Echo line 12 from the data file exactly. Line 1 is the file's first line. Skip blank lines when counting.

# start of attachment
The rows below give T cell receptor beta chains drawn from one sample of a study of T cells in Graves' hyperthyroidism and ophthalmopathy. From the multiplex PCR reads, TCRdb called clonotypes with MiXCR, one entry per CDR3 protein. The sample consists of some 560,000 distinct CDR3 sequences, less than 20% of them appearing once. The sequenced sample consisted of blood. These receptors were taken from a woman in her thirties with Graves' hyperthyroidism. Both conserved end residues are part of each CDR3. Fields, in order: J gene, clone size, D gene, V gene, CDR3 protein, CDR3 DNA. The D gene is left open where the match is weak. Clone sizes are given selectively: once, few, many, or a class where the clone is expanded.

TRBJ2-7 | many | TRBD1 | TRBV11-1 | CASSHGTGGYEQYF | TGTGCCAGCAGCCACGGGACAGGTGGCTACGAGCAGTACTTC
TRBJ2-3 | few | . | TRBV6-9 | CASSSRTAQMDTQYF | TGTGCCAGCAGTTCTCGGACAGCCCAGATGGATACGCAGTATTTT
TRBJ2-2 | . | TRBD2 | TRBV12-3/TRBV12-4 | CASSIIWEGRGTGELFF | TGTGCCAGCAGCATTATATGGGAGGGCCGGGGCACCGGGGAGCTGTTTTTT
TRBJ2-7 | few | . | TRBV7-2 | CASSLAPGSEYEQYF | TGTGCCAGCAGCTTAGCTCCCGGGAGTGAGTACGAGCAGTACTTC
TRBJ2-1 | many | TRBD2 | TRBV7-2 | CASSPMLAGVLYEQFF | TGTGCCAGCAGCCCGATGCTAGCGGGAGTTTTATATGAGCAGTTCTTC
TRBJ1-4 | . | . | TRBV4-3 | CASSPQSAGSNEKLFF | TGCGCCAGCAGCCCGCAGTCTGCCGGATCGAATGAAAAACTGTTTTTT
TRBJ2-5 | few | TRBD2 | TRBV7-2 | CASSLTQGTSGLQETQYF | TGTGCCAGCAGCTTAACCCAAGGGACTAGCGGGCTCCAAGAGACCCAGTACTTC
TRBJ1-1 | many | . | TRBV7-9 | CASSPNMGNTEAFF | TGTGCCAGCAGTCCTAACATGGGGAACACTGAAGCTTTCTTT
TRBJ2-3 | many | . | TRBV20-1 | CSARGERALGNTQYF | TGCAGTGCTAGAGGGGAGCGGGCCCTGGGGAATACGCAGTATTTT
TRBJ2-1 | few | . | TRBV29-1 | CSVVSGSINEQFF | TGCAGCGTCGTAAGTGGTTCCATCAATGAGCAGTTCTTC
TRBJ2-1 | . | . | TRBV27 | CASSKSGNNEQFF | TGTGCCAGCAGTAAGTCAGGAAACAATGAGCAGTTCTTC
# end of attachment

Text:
TRBJ2-1 | . | . | TRBV27 | CASSKSGNNEQFF | TGTGCCAGCAGTAAGTCAGGAAACAATGAGCAGTTCTTC